On November 20, President Trump held a press briefing at which he unveiled two long-awaited actions to reduce prescription drug costs.
Congress and CMS have historically limited coverage of Medicare telehealth services to beneficiaries residing in rural areas and primarily in clinical settings.
As federal legislative efforts to reform prescription drug pricing have stalled and states have felt increasing pressure on their healthcare budgets, a growing number are implementing or considering prescription drug affordability review boards or commissions to reduce drug spending.
After a tumultuous four days, Joe Biden crossed the electoral college threshold to become the 46th President of the United States, a result that the Trump Campaign is challenging with recounts and litigation in several states.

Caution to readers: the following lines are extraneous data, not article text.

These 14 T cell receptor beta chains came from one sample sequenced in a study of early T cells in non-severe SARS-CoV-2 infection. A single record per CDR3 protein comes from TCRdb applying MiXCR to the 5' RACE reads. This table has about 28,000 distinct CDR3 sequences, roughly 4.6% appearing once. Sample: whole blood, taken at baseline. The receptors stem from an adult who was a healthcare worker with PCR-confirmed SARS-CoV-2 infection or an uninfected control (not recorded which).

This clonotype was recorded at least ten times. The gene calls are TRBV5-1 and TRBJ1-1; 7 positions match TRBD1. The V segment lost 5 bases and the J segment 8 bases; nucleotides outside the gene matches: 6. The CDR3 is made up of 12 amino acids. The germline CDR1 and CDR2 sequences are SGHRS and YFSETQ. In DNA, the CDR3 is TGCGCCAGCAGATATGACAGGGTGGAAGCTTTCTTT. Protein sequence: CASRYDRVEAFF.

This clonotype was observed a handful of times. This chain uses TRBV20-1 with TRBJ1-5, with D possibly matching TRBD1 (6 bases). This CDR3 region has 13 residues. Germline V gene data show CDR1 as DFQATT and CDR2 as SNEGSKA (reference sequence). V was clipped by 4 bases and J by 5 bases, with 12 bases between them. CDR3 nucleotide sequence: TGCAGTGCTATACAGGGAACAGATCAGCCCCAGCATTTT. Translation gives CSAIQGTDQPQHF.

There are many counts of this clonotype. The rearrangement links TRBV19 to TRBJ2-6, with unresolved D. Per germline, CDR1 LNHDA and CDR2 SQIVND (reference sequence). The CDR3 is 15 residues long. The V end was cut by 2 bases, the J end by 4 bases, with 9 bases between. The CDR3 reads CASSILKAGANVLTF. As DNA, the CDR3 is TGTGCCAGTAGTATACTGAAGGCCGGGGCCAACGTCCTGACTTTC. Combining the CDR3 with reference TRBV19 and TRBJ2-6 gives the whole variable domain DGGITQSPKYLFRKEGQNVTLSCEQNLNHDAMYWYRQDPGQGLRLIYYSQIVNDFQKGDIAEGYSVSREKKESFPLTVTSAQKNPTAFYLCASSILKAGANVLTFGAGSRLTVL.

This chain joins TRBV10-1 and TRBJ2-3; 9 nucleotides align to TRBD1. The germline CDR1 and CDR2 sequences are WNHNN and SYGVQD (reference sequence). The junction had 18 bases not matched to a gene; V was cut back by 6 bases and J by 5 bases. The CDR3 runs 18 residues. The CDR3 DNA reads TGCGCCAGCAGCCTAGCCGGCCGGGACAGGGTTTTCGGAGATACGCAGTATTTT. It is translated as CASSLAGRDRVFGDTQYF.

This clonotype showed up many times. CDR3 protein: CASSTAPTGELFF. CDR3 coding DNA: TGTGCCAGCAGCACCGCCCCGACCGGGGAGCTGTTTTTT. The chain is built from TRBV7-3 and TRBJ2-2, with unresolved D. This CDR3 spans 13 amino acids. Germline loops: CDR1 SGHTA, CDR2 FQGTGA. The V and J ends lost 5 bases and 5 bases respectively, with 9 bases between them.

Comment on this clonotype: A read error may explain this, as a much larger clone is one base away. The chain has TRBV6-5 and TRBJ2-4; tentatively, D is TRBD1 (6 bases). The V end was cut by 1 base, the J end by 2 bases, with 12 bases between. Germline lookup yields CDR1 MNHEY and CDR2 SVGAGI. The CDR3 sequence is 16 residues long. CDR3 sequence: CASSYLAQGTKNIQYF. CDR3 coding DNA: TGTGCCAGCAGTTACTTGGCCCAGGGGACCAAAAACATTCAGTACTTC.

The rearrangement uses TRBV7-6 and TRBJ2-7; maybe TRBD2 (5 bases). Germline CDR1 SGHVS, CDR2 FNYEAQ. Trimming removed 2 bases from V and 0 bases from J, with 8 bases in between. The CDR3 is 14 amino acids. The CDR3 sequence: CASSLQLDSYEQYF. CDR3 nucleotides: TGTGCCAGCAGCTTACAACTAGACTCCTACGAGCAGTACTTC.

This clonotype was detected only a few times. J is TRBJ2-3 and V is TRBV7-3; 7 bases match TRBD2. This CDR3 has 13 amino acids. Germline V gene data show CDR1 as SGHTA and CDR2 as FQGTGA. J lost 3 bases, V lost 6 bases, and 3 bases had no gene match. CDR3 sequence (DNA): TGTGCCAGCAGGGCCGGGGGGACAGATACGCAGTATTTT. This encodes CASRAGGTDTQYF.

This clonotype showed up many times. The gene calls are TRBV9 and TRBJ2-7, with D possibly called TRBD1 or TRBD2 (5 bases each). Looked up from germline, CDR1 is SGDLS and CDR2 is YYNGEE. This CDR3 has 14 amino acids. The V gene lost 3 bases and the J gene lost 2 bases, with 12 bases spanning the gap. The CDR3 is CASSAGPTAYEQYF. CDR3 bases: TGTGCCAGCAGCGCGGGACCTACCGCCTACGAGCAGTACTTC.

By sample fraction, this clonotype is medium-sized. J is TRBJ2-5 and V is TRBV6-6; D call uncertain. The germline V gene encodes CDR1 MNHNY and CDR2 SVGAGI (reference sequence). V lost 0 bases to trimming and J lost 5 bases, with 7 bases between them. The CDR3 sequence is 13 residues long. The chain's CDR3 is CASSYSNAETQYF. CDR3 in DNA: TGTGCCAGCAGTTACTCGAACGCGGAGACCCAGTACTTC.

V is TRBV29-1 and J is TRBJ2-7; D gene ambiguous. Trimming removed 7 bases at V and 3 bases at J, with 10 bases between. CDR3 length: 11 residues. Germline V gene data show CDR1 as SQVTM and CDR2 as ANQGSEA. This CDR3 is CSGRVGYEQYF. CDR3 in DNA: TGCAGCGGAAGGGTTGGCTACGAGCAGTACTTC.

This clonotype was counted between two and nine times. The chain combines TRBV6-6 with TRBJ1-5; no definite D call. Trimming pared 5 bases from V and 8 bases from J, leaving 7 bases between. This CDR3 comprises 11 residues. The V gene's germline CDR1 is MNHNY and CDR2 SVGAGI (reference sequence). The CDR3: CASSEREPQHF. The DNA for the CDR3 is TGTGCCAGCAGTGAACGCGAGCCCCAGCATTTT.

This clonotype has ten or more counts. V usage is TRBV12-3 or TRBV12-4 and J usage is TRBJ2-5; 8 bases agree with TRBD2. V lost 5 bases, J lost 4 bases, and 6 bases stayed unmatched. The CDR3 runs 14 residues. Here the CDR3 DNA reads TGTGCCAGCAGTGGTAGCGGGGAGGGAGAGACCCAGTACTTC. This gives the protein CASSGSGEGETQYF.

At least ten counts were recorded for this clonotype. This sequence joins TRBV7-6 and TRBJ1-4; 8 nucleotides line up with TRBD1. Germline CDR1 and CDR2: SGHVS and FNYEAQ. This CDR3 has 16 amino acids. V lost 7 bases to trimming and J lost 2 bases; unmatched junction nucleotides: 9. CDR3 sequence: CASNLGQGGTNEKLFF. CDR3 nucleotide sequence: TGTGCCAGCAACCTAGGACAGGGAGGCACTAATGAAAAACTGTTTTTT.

Women are economic and political powerhouses, with the ability to shape economies and sway elections.
As much of the nation’s economic activity ground to a halt at the beginning of the COVID-19 pandemic, millions of people lost jobs and many also lost their job-based healthcare coverage.
The ability to live a healthy life is influenced by a multitude of factors that extend beyond medical care.
On November 10, the Supreme Court is scheduled to hear oral arguments in California v. Texas—formerly referred to as Texas v. United States—a case challenging the constitutionality of the Affordable Care Act (ACA).
In response to the COVID-19 pandemic, state Medicaid agencies have temporarily expanded their telehealth coverage and reimbursement policies in varying degrees.
As part of its COVID-19 response, Congress established the $175 billion PRF under the CARES Act to compensate for lost revenues and help providers respond to the pandemic.